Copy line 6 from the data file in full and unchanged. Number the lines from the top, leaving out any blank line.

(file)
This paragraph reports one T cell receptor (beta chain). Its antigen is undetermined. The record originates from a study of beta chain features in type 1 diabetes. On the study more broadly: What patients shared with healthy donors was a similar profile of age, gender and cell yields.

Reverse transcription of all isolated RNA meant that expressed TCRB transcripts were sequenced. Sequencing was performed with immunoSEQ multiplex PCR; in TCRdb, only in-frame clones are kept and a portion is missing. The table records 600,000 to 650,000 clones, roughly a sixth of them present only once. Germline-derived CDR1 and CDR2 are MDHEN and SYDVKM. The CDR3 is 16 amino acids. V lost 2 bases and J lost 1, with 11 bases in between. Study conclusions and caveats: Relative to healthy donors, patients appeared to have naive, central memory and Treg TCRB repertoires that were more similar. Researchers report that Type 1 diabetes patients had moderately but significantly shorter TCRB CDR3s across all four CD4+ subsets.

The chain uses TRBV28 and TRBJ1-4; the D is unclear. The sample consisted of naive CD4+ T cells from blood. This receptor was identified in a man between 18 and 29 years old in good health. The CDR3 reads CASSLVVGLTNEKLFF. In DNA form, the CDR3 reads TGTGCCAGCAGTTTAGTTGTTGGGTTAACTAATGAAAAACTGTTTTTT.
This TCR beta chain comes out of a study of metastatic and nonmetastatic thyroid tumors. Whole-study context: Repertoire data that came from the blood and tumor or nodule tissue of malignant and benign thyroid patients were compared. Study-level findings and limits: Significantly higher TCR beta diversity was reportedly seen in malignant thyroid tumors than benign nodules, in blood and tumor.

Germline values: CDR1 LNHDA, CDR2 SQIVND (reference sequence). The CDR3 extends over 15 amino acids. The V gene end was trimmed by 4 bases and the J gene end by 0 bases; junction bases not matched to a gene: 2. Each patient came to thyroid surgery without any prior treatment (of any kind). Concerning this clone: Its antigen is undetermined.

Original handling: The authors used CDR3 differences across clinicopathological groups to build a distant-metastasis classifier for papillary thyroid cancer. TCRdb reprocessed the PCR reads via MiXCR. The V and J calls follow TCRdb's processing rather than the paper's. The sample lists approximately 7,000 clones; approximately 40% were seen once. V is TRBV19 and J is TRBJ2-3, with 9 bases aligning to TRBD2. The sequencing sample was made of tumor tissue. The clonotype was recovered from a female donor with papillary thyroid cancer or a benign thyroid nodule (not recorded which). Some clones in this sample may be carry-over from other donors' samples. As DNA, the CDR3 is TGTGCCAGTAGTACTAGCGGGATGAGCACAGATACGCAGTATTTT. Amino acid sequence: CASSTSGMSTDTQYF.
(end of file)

Original handling: The authors used CDR3 differences across clinicopathological groups to build a distant-metastasis classifier for papillary thyroid cancer. TCRdb reprocessed the PCR reads via MiXCR. The V and J calls follow TCRdb's processing rather than the paper's. The sample lists approximately 7,000 clones; approximately 40% were seen once. V is TRBV19 and J is TRBJ2-3, with 9 bases aligning to TRBD2. The sequencing sample was made of tumor tissue. The clonotype was recovered from a female donor with papillary thyroid cancer or a benign thyroid nodule (not recorded which). Some clones in this sample may be carry-over from other donors' samples. As DNA, the CDR3 is TGTGCCAGTAGTACTAGCGGGATGAGCACAGATACGCAGTATTTT. Amino acid sequence: CASSTSGMSTDTQYF.